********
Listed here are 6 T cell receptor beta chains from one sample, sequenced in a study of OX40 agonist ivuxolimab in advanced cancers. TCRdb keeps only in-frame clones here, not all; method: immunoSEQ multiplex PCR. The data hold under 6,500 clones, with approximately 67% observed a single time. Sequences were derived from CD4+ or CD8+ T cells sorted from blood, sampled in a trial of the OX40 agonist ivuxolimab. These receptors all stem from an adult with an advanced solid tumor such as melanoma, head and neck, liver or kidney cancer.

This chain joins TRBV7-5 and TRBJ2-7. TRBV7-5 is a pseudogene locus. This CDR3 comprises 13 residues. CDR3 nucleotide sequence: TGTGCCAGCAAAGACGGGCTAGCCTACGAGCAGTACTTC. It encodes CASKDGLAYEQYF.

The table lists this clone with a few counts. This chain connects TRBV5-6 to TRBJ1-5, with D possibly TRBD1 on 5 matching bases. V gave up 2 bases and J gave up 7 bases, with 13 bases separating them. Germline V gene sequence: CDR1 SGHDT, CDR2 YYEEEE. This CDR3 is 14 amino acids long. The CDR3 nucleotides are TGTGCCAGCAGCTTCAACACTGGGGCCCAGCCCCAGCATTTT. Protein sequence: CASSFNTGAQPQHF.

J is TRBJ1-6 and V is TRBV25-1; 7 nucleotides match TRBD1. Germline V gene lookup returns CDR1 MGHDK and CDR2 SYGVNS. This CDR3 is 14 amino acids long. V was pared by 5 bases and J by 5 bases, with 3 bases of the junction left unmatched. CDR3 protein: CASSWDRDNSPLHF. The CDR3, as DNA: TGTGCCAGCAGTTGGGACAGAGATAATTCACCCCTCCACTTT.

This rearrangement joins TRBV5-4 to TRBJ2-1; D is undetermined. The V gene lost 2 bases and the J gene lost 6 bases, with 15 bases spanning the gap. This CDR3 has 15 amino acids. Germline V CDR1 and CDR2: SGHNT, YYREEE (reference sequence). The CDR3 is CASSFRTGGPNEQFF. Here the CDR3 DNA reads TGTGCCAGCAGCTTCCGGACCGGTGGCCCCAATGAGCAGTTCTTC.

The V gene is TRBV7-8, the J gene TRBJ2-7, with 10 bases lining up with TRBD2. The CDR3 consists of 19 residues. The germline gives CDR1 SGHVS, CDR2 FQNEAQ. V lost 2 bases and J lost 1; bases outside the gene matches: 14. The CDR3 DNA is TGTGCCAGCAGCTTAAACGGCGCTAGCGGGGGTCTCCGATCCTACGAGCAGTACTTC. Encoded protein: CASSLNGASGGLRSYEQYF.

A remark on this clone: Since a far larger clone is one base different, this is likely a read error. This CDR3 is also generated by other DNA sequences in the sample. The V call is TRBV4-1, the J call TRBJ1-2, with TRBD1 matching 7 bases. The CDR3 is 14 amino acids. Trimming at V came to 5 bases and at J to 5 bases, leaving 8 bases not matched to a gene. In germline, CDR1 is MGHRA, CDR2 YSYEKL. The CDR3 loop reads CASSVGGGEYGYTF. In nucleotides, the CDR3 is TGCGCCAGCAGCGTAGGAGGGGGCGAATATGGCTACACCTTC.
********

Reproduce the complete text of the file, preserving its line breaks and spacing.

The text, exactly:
Listed here are 6 T cell receptor beta chains from one sample, sequenced in a study of OX40 agonist ivuxolimab in advanced cancers. TCRdb keeps only in-frame clones here, not all; method: immunoSEQ multiplex PCR. The data hold under 6,500 clones, with approximately 67% observed a single time. Sequences were derived from CD4+ or CD8+ T cells sorted from blood, sampled in a trial of the OX40 agonist ivuxolimab. These receptors all stem from an adult with an advanced solid tumor such as melanoma, head and neck, liver or kidney cancer.

This chain joins TRBV7-5 and TRBJ2-7. TRBV7-5 is a pseudogene locus. This CDR3 comprises 13 residues. CDR3 nucleotide sequence: TGTGCCAGCAAAGACGGGCTAGCCTACGAGCAGTACTTC. It encodes CASKDGLAYEQYF.

The table lists this clone with a few counts. This chain connects TRBV5-6 to TRBJ1-5, with D possibly TRBD1 on 5 matching bases. V gave up 2 bases and J gave up 7 bases, with 13 bases separating them. Germline V gene sequence: CDR1 SGHDT, CDR2 YYEEEE. This CDR3 is 14 amino acids long. The CDR3 nucleotides are TGTGCCAGCAGCTTCAACACTGGGGCCCAGCCCCAGCATTTT. Protein sequence: CASSFNTGAQPQHF.

J is TRBJ1-6 and V is TRBV25-1; 7 nucleotides match TRBD1. Germline V gene lookup returns CDR1 MGHDK and CDR2 SYGVNS. This CDR3 is 14 amino acids long. V was pared by 5 bases and J by 5 bases, with 3 bases of the junction left unmatched. CDR3 protein: CASSWDRDNSPLHF. The CDR3, as DNA: TGTGCCAGCAGTTGGGACAGAGATAATTCACCCCTCCACTTT.

This rearrangement joins TRBV5-4 to TRBJ2-1; D is undetermined. The V gene lost 2 bases and the J gene lost 6 bases, with 15 bases spanning the gap. This CDR3 has 15 amino acids. Germline V CDR1 and CDR2: SGHNT, YYREEE (reference sequence). The CDR3 is CASSFRTGGPNEQFF. Here the CDR3 DNA reads TGTGCCAGCAGCTTCCGGACCGGTGGCCCCAATGAGCAGTTCTTC.

The V gene is TRBV7-8, the J gene TRBJ2-7, with 10 bases lining up with TRBD2. The CDR3 consists of 19 residues. The germline gives CDR1 SGHVS, CDR2 FQNEAQ. V lost 2 bases and J lost 1; bases outside the gene matches: 14. The CDR3 DNA is TGTGCCAGCAGCTTAAACGGCGCTAGCGGGGGTCTCCGATCCTACGAGCAGTACTTC. Encoded protein: CASSLNGASGGLRSYEQYF.

A remark on this clone: Since a far larger clone is one base different, this is likely a read error. This CDR3 is also generated by other DNA sequences in the sample. The V call is TRBV4-1, the J call TRBJ1-2, with TRBD1 matching 7 bases. The CDR3 is 14 amino acids. Trimming at V came to 5 bases and at J to 5 bases, leaving 8 bases not matched to a gene. In germline, CDR1 is MGHRA, CDR2 YSYEKL. The CDR3 loop reads CASSVGGGEYGYTF. In nucleotides, the CDR3 is TGCGCCAGCAGCGTAGGAGGGGGCGAATATGGCTACACCTTC.